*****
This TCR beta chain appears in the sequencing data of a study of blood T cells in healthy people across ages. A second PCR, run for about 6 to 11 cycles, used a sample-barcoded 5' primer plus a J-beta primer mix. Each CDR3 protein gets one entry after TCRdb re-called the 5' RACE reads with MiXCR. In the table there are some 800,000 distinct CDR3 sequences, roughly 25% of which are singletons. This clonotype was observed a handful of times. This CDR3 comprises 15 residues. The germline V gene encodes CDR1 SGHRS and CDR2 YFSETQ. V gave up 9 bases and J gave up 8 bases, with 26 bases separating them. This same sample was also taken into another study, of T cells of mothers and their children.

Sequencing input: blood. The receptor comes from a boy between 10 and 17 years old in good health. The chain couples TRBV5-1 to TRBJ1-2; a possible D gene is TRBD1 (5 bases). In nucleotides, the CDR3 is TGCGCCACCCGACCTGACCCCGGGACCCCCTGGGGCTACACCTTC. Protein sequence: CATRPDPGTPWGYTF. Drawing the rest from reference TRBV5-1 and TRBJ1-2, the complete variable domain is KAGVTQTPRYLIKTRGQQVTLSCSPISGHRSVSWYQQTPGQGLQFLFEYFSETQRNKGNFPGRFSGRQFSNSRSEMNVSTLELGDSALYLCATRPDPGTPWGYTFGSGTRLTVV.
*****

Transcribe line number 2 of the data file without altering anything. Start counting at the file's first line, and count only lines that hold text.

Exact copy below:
Sequencing input: blood. The receptor comes from a boy between 10 and 17 years old in good health. The chain couples TRBV5-1 to TRBJ1-2; a possible D gene is TRBD1 (5 bases). In nucleotides, the CDR3 is TGCGCCACCCGACCTGACCCCGGGACCCCCTGGGGCTACACCTTC. Protein sequence: CATRPDPGTPWGYTF. Drawing the rest from reference TRBV5-1 and TRBJ1-2, the complete variable domain is KAGVTQTPRYLIKTRGQQVTLSCSPISGHRSVSWYQQTPGQGLQFLFEYFSETQRNKGNFPGRFSGRQFSNSRSEMNVSTLELGDSALYLCATRPDPGTPWGYTFGSGTRLTVV.